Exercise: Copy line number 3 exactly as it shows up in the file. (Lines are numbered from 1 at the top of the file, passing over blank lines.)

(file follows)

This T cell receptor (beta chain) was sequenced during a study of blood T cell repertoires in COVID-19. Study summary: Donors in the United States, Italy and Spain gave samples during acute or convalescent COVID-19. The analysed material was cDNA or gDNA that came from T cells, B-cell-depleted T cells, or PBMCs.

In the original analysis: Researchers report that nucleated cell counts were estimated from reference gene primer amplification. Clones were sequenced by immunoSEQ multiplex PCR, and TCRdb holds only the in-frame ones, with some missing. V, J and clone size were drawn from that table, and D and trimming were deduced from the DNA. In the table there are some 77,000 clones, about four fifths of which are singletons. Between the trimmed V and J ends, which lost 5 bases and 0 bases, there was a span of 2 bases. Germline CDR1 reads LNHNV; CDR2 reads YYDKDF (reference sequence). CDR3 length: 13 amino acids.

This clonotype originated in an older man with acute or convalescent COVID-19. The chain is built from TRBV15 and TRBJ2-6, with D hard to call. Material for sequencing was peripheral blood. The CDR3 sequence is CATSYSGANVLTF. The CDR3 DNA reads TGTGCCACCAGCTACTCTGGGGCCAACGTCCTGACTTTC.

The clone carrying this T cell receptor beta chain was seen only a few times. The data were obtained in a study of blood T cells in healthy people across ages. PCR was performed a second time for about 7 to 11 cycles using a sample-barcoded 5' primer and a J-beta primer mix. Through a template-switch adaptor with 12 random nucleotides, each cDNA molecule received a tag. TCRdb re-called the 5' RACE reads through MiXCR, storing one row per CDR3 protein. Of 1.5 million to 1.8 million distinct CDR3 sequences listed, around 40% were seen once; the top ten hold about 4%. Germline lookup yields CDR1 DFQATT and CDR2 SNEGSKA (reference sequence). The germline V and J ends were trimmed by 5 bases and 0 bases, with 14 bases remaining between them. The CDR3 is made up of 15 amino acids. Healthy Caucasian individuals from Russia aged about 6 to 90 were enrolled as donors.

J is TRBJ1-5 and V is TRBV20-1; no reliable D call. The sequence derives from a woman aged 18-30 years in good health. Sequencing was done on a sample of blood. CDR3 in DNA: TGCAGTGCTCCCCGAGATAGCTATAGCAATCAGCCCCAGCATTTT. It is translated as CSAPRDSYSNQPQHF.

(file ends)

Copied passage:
This clonotype originated in an older man with acute or convalescent COVID-19. The chain is built from TRBV15 and TRBJ2-6, with D hard to call. Material for sequencing was peripheral blood. The CDR3 sequence is CATSYSGANVLTF. The CDR3 DNA reads TGTGCCACCAGCTACTCTGGGGCCAACGTCCTGACTTTC.